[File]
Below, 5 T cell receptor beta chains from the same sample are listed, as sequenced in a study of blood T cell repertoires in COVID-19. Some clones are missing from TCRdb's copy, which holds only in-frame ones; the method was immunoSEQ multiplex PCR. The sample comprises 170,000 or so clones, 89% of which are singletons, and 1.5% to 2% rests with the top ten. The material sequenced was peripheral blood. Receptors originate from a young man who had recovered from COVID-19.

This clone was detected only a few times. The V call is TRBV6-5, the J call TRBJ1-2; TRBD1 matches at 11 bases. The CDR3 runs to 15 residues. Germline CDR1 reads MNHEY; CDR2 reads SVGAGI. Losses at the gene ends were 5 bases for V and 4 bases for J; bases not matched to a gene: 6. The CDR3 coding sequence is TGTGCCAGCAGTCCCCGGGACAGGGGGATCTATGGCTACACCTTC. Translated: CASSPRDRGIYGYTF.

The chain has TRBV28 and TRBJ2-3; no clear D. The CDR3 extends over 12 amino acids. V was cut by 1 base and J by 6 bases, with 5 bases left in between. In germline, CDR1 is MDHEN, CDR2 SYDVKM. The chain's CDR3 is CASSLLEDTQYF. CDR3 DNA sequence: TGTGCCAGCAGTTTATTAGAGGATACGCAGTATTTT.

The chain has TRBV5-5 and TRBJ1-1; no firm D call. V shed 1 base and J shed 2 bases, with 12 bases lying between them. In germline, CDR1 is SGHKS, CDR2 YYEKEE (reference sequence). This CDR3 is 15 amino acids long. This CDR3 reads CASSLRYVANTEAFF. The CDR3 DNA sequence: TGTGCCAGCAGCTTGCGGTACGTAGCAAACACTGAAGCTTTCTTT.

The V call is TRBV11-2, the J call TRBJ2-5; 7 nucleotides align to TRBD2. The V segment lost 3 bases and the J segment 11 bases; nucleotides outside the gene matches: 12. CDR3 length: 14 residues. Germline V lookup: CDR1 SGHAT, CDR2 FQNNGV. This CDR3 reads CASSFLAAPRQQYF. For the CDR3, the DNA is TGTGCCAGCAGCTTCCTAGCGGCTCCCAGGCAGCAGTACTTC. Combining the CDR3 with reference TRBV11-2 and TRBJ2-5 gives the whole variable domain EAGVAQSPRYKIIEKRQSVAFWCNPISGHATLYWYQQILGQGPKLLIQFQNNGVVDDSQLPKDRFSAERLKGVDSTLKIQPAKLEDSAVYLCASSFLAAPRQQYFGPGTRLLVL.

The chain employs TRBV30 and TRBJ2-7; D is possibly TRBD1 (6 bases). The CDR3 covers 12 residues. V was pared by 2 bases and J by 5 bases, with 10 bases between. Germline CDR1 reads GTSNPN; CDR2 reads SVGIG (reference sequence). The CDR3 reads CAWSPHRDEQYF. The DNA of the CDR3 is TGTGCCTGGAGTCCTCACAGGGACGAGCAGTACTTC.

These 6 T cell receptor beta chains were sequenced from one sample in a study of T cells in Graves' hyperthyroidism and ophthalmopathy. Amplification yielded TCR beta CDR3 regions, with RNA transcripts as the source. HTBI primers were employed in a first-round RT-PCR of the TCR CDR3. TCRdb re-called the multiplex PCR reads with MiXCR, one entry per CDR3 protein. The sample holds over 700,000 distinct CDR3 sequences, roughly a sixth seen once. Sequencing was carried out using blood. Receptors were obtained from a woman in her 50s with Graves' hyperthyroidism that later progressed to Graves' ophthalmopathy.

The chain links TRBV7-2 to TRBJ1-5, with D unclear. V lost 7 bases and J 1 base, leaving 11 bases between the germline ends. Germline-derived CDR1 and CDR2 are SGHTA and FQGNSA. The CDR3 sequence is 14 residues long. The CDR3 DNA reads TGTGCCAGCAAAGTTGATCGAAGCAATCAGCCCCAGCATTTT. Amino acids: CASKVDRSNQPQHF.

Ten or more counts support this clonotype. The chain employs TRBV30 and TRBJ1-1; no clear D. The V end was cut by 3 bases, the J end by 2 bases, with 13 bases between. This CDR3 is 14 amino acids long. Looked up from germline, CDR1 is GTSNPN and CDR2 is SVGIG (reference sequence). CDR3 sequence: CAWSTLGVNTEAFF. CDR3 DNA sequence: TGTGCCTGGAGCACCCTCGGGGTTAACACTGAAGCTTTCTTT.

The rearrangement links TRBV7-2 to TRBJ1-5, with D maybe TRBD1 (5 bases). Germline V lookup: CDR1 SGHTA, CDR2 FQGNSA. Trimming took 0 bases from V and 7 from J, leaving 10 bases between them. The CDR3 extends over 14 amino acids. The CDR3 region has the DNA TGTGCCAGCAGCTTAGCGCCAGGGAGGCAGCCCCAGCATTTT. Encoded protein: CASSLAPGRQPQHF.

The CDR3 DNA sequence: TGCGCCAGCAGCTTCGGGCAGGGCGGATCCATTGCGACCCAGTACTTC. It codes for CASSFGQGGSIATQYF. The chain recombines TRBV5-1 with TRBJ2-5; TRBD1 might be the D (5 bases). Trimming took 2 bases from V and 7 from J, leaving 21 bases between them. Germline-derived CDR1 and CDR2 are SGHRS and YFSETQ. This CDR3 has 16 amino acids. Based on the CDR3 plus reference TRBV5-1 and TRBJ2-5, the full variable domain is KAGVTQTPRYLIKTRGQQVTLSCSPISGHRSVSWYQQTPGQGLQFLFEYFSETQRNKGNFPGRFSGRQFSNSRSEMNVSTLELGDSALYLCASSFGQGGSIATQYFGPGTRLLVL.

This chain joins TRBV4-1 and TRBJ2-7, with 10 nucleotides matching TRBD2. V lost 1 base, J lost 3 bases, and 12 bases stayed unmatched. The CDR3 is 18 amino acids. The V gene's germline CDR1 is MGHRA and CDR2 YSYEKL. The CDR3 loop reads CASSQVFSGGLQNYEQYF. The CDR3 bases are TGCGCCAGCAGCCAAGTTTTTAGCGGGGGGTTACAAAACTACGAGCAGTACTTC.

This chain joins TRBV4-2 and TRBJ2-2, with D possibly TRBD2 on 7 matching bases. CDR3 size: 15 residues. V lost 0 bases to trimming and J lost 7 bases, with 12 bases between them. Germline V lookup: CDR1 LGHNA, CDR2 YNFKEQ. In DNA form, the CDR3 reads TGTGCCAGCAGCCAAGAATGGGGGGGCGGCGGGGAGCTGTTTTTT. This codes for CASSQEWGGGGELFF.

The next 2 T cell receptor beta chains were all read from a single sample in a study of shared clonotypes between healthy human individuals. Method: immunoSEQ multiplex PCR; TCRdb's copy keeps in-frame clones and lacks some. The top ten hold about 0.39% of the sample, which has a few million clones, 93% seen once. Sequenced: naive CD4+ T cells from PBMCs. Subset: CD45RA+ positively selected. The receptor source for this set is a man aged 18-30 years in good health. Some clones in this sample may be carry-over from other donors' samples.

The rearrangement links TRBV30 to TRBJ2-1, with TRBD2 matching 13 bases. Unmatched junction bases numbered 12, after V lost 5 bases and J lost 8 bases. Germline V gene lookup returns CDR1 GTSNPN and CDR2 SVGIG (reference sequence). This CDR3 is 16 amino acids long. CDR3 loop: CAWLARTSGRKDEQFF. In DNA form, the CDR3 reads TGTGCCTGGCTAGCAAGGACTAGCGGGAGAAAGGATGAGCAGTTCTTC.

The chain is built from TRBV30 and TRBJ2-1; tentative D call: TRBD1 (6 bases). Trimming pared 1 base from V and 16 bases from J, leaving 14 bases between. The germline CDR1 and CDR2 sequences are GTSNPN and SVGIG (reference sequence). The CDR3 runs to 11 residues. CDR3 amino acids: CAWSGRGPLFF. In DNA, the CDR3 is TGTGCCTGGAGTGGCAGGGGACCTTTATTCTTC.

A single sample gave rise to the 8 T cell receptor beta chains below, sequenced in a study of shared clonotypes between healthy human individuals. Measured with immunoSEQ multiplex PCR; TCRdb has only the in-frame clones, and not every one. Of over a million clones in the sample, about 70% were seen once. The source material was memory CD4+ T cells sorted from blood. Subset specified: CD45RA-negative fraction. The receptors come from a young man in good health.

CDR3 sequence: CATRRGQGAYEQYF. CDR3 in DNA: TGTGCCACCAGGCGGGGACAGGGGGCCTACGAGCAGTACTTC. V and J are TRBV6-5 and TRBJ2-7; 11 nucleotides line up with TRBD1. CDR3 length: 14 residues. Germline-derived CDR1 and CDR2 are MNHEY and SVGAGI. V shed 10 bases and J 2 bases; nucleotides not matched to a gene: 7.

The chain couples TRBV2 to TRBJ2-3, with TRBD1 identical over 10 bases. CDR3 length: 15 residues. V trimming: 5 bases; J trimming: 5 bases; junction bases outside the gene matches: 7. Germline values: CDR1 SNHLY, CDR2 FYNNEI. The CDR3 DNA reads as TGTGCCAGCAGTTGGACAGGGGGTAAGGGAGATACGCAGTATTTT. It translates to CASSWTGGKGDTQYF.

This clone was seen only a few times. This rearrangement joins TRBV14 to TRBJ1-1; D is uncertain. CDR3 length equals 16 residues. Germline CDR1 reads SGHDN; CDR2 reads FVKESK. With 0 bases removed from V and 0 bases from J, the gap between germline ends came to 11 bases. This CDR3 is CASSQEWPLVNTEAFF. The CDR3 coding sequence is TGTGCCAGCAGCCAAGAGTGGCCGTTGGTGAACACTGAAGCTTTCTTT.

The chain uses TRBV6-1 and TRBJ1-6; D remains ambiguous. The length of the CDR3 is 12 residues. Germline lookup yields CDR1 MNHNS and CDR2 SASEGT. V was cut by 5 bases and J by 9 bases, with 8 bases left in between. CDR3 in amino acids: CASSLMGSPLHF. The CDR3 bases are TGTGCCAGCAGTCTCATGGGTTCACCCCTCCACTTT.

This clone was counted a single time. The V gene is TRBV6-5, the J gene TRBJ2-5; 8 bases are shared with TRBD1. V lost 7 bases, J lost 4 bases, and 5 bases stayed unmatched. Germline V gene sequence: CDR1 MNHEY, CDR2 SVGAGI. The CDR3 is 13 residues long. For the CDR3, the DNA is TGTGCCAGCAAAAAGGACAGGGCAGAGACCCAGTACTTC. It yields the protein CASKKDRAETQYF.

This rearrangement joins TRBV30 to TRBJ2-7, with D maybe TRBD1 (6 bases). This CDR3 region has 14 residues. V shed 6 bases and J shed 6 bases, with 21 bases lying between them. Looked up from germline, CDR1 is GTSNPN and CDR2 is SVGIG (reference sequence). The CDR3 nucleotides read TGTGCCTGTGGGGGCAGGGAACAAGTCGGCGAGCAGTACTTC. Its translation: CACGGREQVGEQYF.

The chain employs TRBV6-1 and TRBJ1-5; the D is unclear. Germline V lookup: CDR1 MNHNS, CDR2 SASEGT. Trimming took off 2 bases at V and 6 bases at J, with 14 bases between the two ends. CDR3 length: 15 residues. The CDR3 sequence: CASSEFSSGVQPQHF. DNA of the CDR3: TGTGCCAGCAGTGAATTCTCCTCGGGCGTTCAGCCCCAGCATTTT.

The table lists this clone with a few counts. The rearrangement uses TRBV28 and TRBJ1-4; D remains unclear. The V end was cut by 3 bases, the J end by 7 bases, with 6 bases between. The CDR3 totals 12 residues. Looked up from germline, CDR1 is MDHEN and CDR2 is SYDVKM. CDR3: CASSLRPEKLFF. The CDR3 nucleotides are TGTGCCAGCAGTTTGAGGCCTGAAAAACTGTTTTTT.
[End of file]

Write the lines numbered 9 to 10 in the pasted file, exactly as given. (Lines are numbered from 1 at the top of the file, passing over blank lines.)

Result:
Ten or more counts support this clonotype. The chain employs TRBV30 and TRBJ1-1; no clear D. The V end was cut by 3 bases, the J end by 2 bases, with 13 bases between. This CDR3 is 14 amino acids long. Looked up from germline, CDR1 is GTSNPN and CDR2 is SVGIG (reference sequence). CDR3 sequence: CAWSTLGVNTEAFF. CDR3 DNA sequence: TGTGCCTGGAGCACCCTCGGGGTTAACACTGAAGCTTTCTTT.

The rearrangement links TRBV7-2 to TRBJ1-5, with D maybe TRBD1 (5 bases). Germline V lookup: CDR1 SGHTA, CDR2 FQGNSA. Trimming took 0 bases from V and 7 from J, leaving 10 bases between them. The CDR3 extends over 14 amino acids. The CDR3 region has the DNA TGTGCCAGCAGCTTAGCGCCAGGGAGGCAGCCCCAGCATTTT. Encoded protein: CASSLAPGRQPQHF.